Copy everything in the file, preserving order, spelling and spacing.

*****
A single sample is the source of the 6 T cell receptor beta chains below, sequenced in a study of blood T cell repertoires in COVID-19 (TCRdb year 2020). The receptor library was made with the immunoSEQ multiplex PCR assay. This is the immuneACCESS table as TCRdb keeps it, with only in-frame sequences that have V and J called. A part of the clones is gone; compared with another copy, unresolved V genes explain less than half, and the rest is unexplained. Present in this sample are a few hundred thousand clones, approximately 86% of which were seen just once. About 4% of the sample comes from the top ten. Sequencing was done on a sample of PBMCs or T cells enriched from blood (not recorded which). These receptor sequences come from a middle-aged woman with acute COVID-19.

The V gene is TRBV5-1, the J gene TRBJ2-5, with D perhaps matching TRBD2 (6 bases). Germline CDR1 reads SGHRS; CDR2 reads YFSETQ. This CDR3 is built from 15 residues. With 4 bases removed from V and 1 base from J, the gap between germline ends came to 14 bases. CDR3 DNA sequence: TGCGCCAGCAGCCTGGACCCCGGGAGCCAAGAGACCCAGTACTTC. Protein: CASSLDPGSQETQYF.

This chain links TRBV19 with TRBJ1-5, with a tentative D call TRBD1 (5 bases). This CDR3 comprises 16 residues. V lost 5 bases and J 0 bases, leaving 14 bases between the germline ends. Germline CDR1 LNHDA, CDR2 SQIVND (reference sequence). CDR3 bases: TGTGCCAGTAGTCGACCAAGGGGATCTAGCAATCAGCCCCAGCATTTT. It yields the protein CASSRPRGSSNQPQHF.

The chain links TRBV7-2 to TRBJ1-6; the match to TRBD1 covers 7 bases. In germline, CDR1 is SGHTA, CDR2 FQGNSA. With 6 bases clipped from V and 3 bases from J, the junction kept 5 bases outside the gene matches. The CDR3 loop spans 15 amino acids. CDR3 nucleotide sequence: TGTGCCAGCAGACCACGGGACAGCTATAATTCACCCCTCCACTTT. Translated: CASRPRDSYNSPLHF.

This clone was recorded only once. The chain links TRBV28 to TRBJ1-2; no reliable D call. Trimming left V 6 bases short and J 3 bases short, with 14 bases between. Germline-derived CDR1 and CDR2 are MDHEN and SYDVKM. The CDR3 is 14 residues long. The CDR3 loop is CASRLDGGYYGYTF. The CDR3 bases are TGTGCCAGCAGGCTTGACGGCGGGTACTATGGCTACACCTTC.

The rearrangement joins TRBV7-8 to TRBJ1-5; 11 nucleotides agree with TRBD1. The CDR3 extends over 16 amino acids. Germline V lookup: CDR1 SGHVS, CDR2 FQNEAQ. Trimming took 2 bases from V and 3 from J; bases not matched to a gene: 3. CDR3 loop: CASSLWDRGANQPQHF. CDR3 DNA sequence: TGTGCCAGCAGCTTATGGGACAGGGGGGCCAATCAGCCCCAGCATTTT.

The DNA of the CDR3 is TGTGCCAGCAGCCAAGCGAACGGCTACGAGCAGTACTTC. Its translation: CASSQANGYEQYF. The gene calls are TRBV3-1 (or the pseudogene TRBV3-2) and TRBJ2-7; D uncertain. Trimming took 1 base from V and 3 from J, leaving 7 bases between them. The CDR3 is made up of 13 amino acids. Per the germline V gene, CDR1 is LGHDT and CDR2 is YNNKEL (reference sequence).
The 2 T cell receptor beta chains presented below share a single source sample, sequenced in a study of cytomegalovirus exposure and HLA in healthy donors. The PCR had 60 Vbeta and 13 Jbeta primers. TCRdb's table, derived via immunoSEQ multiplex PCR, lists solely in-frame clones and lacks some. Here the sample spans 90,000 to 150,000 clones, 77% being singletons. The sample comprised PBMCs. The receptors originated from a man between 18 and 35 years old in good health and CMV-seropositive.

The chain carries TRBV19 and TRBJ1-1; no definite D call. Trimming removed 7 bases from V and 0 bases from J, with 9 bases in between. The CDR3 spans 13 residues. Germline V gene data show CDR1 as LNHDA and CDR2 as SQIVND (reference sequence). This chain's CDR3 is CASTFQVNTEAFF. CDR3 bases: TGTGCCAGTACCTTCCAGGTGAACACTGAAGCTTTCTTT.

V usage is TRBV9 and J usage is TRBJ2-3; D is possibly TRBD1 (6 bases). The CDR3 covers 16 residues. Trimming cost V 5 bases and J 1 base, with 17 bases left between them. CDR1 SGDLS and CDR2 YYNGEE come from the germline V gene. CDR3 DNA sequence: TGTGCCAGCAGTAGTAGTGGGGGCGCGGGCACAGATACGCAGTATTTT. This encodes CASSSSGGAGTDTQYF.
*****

A single sample is the source of the 6 T cell receptor beta chains below, sequenced in a study of blood T cell repertoires in COVID-19 (TCRdb year 2020). The receptor library was made with the immunoSEQ multiplex PCR assay. This is the immuneACCESS table as TCRdb keeps it, with only in-frame sequences that have V and J called. A part of the clones is gone; compared with another copy, unresolved V genes explain less than half, and the rest is unexplained. Present in this sample are a few hundred thousand clones, approximately 86% of which were seen just once. About 4% of the sample comes from the top ten. Sequencing was done on a sample of PBMCs or T cells enriched from blood (not recorded which). These receptor sequences come from a middle-aged woman with acute COVID-19.

The V gene is TRBV5-1, the J gene TRBJ2-5, with D perhaps matching TRBD2 (6 bases). Germline CDR1 reads SGHRS; CDR2 reads YFSETQ. This CDR3 is built from 15 residues. With 4 bases removed from V and 1 base from J, the gap between germline ends came to 14 bases. CDR3 DNA sequence: TGCGCCAGCAGCCTGGACCCCGGGAGCCAAGAGACCCAGTACTTC. Protein: CASSLDPGSQETQYF.

This chain links TRBV19 with TRBJ1-5, with a tentative D call TRBD1 (5 bases). This CDR3 comprises 16 residues. V lost 5 bases and J 0 bases, leaving 14 bases between the germline ends. Germline CDR1 LNHDA, CDR2 SQIVND (reference sequence). CDR3 bases: TGTGCCAGTAGTCGACCAAGGGGATCTAGCAATCAGCCCCAGCATTTT. It yields the protein CASSRPRGSSNQPQHF.

The chain links TRBV7-2 to TRBJ1-6; the match to TRBD1 covers 7 bases. In germline, CDR1 is SGHTA, CDR2 FQGNSA. With 6 bases clipped from V and 3 bases from J, the junction kept 5 bases outside the gene matches. The CDR3 loop spans 15 amino acids. CDR3 nucleotide sequence: TGTGCCAGCAGACCACGGGACAGCTATAATTCACCCCTCCACTTT. Translated: CASRPRDSYNSPLHF.

This clone was recorded only once. The chain links TRBV28 to TRBJ1-2; no reliable D call. Trimming left V 6 bases short and J 3 bases short, with 14 bases between. Germline-derived CDR1 and CDR2 are MDHEN and SYDVKM. The CDR3 is 14 residues long. The CDR3 loop is CASRLDGGYYGYTF. The CDR3 bases are TGTGCCAGCAGGCTTGACGGCGGGTACTATGGCTACACCTTC.

The rearrangement joins TRBV7-8 to TRBJ1-5; 11 nucleotides agree with TRBD1. The CDR3 extends over 16 amino acids. Germline V lookup: CDR1 SGHVS, CDR2 FQNEAQ. Trimming took 2 bases from V and 3 from J; bases not matched to a gene: 3. CDR3 loop: CASSLWDRGANQPQHF. CDR3 DNA sequence: TGTGCCAGCAGCTTATGGGACAGGGGGGCCAATCAGCCCCAGCATTTT.

The DNA of the CDR3 is TGTGCCAGCAGCCAAGCGAACGGCTACGAGCAGTACTTC. Its translation: CASSQANGYEQYF. The gene calls are TRBV3-1 (or the pseudogene TRBV3-2) and TRBJ2-7; D uncertain. Trimming took 1 base from V and 3 from J, leaving 7 bases between them. The CDR3 is made up of 13 amino acids. Per the germline V gene, CDR1 is LGHDT and CDR2 is YNNKEL (reference sequence).
The 2 T cell receptor beta chains presented below share a single source sample, sequenced in a study of cytomegalovirus exposure and HLA in healthy donors. The PCR had 60 Vbeta and 13 Jbeta primers. TCRdb's table, derived via immunoSEQ multiplex PCR, lists solely in-frame clones and lacks some. Here the sample spans 90,000 to 150,000 clones, 77% being singletons. The sample comprised PBMCs. The receptors originated from a man between 18 and 35 years old in good health and CMV-seropositive.

The chain carries TRBV19 and TRBJ1-1; no definite D call. Trimming removed 7 bases from V and 0 bases from J, with 9 bases in between. The CDR3 spans 13 residues. Germline V gene data show CDR1 as LNHDA and CDR2 as SQIVND (reference sequence). This chain's CDR3 is CASTFQVNTEAFF. CDR3 bases: TGTGCCAGTACCTTCCAGGTGAACACTGAAGCTTTCTTT.

V usage is TRBV9 and J usage is TRBJ2-3; D is possibly TRBD1 (6 bases). The CDR3 covers 16 residues. Trimming cost V 5 bases and J 1 base, with 17 bases left between them. CDR1 SGDLS and CDR2 YYNGEE come from the germline V gene. CDR3 DNA sequence: TGTGCCAGCAGTAGTAGTGGGGGCGCGGGCACAGATACGCAGTATTTT. This encodes CASSSSGGAGTDTQYF.